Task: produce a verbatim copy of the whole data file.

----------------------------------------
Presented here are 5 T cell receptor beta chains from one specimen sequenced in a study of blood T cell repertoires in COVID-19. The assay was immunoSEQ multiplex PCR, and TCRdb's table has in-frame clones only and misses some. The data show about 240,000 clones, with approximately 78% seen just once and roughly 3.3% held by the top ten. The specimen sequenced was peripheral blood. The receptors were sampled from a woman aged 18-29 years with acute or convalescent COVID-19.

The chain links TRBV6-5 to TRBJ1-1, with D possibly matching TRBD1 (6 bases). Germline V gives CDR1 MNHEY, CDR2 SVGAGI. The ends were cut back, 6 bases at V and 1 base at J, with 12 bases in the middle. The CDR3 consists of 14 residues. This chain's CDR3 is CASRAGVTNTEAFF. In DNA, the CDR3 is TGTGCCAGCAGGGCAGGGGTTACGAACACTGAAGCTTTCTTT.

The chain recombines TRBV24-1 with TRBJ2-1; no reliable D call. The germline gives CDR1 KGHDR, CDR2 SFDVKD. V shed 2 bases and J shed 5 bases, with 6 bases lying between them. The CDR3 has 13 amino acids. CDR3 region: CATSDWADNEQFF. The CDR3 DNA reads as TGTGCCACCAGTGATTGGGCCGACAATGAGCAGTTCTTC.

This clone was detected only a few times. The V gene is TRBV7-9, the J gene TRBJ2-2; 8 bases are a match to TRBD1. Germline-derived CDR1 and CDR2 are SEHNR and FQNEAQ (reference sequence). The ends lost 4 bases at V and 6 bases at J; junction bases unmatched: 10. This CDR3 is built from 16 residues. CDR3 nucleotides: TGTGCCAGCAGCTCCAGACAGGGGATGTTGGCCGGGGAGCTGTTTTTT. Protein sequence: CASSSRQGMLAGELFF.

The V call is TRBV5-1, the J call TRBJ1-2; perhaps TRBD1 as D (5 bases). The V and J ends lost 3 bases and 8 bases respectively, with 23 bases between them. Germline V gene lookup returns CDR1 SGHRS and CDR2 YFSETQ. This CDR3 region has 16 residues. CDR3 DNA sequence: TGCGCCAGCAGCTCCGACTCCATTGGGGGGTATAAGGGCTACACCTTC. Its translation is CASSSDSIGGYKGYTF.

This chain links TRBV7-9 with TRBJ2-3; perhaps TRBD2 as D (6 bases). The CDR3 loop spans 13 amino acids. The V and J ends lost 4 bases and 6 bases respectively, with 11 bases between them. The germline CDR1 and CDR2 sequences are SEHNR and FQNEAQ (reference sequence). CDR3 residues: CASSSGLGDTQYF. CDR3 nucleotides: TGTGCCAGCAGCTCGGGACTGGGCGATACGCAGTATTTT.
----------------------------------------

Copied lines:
Presented here are 5 T cell receptor beta chains from one specimen sequenced in a study of blood T cell repertoires in COVID-19. The assay was immunoSEQ multiplex PCR, and TCRdb's table has in-frame clones only and misses some. The data show about 240,000 clones, with approximately 78% seen just once and roughly 3.3% held by the top ten. The specimen sequenced was peripheral blood. The receptors were sampled from a woman aged 18-29 years with acute or convalescent COVID-19.

The chain links TRBV6-5 to TRBJ1-1, with D possibly matching TRBD1 (6 bases). Germline V gives CDR1 MNHEY, CDR2 SVGAGI. The ends were cut back, 6 bases at V and 1 base at J, with 12 bases in the middle. The CDR3 consists of 14 residues. This chain's CDR3 is CASRAGVTNTEAFF. In DNA, the CDR3 is TGTGCCAGCAGGGCAGGGGTTACGAACACTGAAGCTTTCTTT.

The chain recombines TRBV24-1 with TRBJ2-1; no reliable D call. The germline gives CDR1 KGHDR, CDR2 SFDVKD. V shed 2 bases and J shed 5 bases, with 6 bases lying between them. The CDR3 has 13 amino acids. CDR3 region: CATSDWADNEQFF. The CDR3 DNA reads as TGTGCCACCAGTGATTGGGCCGACAATGAGCAGTTCTTC.

This clone was detected only a few times. The V gene is TRBV7-9, the J gene TRBJ2-2; 8 bases are a match to TRBD1. Germline-derived CDR1 and CDR2 are SEHNR and FQNEAQ (reference sequence). The ends lost 4 bases at V and 6 bases at J; junction bases unmatched: 10. This CDR3 is built from 16 residues. CDR3 nucleotides: TGTGCCAGCAGCTCCAGACAGGGGATGTTGGCCGGGGAGCTGTTTTTT. Protein sequence: CASSSRQGMLAGELFF.

The V call is TRBV5-1, the J call TRBJ1-2; perhaps TRBD1 as D (5 bases). The V and J ends lost 3 bases and 8 bases respectively, with 23 bases between them. Germline V gene lookup returns CDR1 SGHRS and CDR2 YFSETQ. This CDR3 region has 16 residues. CDR3 DNA sequence: TGCGCCAGCAGCTCCGACTCCATTGGGGGGTATAAGGGCTACACCTTC. Its translation is CASSSDSIGGYKGYTF.

This chain links TRBV7-9 with TRBJ2-3; perhaps TRBD2 as D (6 bases). The CDR3 loop spans 13 amino acids. The V and J ends lost 4 bases and 6 bases respectively, with 11 bases between them. The germline CDR1 and CDR2 sequences are SEHNR and FQNEAQ (reference sequence). CDR3 residues: CASSSGLGDTQYF. CDR3 nucleotides: TGTGCCAGCAGCTCGGGACTGGGCGATACGCAGTATTTT.